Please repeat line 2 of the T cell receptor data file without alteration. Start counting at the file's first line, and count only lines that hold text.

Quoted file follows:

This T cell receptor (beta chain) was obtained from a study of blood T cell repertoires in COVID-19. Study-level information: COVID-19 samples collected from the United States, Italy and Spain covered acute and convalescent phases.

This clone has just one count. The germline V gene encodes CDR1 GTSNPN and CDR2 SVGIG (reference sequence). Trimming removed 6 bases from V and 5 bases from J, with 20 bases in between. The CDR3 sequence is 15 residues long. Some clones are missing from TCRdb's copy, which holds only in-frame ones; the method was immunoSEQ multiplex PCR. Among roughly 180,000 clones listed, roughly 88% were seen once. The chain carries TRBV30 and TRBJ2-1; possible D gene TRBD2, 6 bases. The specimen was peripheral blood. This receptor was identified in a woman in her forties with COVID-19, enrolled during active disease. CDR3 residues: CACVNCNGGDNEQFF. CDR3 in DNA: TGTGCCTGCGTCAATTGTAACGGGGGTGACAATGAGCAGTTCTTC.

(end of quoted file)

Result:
This clone has just one count. The germline V gene encodes CDR1 GTSNPN and CDR2 SVGIG (reference sequence). Trimming removed 6 bases from V and 5 bases from J, with 20 bases in between. The CDR3 sequence is 15 residues long. Some clones are missing from TCRdb's copy, which holds only in-frame ones; the method was immunoSEQ multiplex PCR. Among roughly 180,000 clones listed, roughly 88% were seen once. The chain carries TRBV30 and TRBJ2-1; possible D gene TRBD2, 6 bases. The specimen was peripheral blood. This receptor was identified in a woman in her forties with COVID-19, enrolled during active disease. CDR3 residues: CACVNCNGGDNEQFF. CDR3 in DNA: TGTGCCTGCGTCAATTGTAACGGGGGTGACAATGAGCAGTTCTTC.